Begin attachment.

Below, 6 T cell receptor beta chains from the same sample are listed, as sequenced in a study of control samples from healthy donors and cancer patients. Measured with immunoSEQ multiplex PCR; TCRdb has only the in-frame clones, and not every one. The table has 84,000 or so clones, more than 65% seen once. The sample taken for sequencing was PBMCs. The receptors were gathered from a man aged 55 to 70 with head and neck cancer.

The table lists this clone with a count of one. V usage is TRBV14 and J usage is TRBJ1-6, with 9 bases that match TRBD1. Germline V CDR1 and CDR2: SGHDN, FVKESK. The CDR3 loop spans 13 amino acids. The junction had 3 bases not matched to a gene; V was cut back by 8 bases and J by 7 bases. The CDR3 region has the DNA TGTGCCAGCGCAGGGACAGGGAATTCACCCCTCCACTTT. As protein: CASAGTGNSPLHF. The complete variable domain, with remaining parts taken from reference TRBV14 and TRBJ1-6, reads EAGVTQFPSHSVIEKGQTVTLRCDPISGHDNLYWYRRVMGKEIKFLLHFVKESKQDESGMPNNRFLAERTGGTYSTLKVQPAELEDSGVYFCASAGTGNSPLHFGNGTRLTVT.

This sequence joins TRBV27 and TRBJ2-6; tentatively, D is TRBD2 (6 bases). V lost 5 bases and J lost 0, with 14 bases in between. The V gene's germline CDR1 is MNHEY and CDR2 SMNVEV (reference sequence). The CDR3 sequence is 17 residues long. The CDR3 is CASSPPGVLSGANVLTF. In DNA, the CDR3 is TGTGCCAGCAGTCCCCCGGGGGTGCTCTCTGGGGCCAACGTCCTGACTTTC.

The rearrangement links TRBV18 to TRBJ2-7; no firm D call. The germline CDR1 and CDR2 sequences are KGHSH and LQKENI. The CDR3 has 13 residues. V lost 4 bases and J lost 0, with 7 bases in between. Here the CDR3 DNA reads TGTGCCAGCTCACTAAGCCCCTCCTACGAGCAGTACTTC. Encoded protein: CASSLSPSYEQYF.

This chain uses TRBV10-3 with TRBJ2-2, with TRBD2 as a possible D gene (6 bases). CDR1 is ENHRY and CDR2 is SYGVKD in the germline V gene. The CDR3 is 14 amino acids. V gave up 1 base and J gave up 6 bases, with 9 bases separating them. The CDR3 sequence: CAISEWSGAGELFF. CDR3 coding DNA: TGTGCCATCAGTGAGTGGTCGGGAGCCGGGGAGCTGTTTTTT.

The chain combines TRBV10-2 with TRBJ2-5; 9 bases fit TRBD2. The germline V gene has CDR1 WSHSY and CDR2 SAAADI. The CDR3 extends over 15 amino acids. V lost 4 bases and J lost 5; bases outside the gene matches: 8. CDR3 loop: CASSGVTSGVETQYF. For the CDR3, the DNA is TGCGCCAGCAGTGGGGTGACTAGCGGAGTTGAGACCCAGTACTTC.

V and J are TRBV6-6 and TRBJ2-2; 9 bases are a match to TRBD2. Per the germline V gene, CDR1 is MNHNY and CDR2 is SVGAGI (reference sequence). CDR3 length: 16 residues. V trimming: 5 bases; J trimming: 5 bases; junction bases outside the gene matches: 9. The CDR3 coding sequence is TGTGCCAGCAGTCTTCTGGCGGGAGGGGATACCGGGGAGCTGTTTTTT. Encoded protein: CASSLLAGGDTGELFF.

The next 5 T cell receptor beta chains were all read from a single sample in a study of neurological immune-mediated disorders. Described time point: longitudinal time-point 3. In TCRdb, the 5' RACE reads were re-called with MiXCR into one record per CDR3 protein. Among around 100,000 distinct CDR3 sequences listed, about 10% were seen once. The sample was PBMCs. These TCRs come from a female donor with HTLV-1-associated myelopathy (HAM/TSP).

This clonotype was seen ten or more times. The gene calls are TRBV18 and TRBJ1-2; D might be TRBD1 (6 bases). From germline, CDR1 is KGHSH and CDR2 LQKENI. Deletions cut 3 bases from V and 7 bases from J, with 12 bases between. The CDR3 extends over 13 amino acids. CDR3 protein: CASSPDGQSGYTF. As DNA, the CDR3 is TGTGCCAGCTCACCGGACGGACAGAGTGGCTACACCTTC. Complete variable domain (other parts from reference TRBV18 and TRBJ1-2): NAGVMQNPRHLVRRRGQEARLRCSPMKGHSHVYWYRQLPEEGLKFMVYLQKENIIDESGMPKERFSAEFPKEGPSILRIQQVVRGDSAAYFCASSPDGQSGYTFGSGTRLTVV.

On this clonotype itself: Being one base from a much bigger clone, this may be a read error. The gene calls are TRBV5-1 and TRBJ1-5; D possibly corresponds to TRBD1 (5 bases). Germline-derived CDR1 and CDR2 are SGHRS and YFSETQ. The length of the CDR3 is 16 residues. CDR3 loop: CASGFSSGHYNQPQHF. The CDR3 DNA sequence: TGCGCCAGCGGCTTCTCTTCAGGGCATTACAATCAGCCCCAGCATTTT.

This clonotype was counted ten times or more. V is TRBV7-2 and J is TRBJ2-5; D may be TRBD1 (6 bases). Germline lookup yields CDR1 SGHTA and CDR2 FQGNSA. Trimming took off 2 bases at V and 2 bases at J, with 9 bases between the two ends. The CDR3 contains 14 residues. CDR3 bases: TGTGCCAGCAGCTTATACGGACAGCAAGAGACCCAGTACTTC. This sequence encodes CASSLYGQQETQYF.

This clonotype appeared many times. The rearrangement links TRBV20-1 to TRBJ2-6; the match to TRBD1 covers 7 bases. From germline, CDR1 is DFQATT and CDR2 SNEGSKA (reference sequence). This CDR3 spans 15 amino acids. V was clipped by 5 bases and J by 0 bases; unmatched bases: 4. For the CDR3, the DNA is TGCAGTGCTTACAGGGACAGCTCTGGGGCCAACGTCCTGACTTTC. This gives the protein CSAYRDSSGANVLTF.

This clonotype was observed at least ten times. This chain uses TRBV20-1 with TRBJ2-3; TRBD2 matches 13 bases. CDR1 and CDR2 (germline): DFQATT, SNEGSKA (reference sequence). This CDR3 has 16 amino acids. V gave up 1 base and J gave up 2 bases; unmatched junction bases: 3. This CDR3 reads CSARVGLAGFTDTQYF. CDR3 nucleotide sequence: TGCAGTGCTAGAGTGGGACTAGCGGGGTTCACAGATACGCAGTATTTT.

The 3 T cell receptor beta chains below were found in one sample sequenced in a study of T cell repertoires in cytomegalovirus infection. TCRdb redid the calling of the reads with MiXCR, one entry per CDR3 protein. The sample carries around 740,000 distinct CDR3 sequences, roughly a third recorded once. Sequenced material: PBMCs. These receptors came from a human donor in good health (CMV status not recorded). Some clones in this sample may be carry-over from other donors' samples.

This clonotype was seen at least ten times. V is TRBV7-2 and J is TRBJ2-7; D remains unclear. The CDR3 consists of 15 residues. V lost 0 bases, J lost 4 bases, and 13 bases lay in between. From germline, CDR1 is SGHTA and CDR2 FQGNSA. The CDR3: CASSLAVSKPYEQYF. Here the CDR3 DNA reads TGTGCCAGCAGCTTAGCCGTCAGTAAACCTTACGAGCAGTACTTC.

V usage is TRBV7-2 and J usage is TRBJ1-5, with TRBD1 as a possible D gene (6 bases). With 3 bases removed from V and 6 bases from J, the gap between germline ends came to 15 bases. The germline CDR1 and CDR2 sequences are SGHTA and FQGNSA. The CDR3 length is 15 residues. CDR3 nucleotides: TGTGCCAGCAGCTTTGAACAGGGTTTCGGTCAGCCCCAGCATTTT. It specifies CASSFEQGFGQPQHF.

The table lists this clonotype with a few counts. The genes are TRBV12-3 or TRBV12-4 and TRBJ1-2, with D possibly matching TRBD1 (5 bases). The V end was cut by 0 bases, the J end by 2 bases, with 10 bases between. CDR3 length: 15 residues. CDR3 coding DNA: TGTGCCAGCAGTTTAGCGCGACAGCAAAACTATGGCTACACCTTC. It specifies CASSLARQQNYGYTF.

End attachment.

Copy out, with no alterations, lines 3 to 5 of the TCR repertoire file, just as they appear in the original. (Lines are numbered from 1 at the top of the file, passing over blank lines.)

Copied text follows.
This sequence joins TRBV27 and TRBJ2-6; tentatively, D is TRBD2 (6 bases). V lost 5 bases and J lost 0, with 14 bases in between. The V gene's germline CDR1 is MNHEY and CDR2 SMNVEV (reference sequence). The CDR3 sequence is 17 residues long. The CDR3 is CASSPPGVLSGANVLTF. In DNA, the CDR3 is TGTGCCAGCAGTCCCCCGGGGGTGCTCTCTGGGGCCAACGTCCTGACTTTC.

The rearrangement links TRBV18 to TRBJ2-7; no firm D call. The germline CDR1 and CDR2 sequences are KGHSH and LQKENI. The CDR3 has 13 residues. V lost 4 bases and J lost 0, with 7 bases in between. Here the CDR3 DNA reads TGTGCCAGCTCACTAAGCCCCTCCTACGAGCAGTACTTC. Encoded protein: CASSLSPSYEQYF.

This chain uses TRBV10-3 with TRBJ2-2, with TRBD2 as a possible D gene (6 bases). CDR1 is ENHRY and CDR2 is SYGVKD in the germline V gene. The CDR3 is 14 amino acids. V gave up 1 base and J gave up 6 bases, with 9 bases separating them. The CDR3 sequence: CAISEWSGAGELFF. CDR3 coding DNA: TGTGCCATCAGTGAGTGGTCGGGAGCCGGGGAGCTGTTTTTT.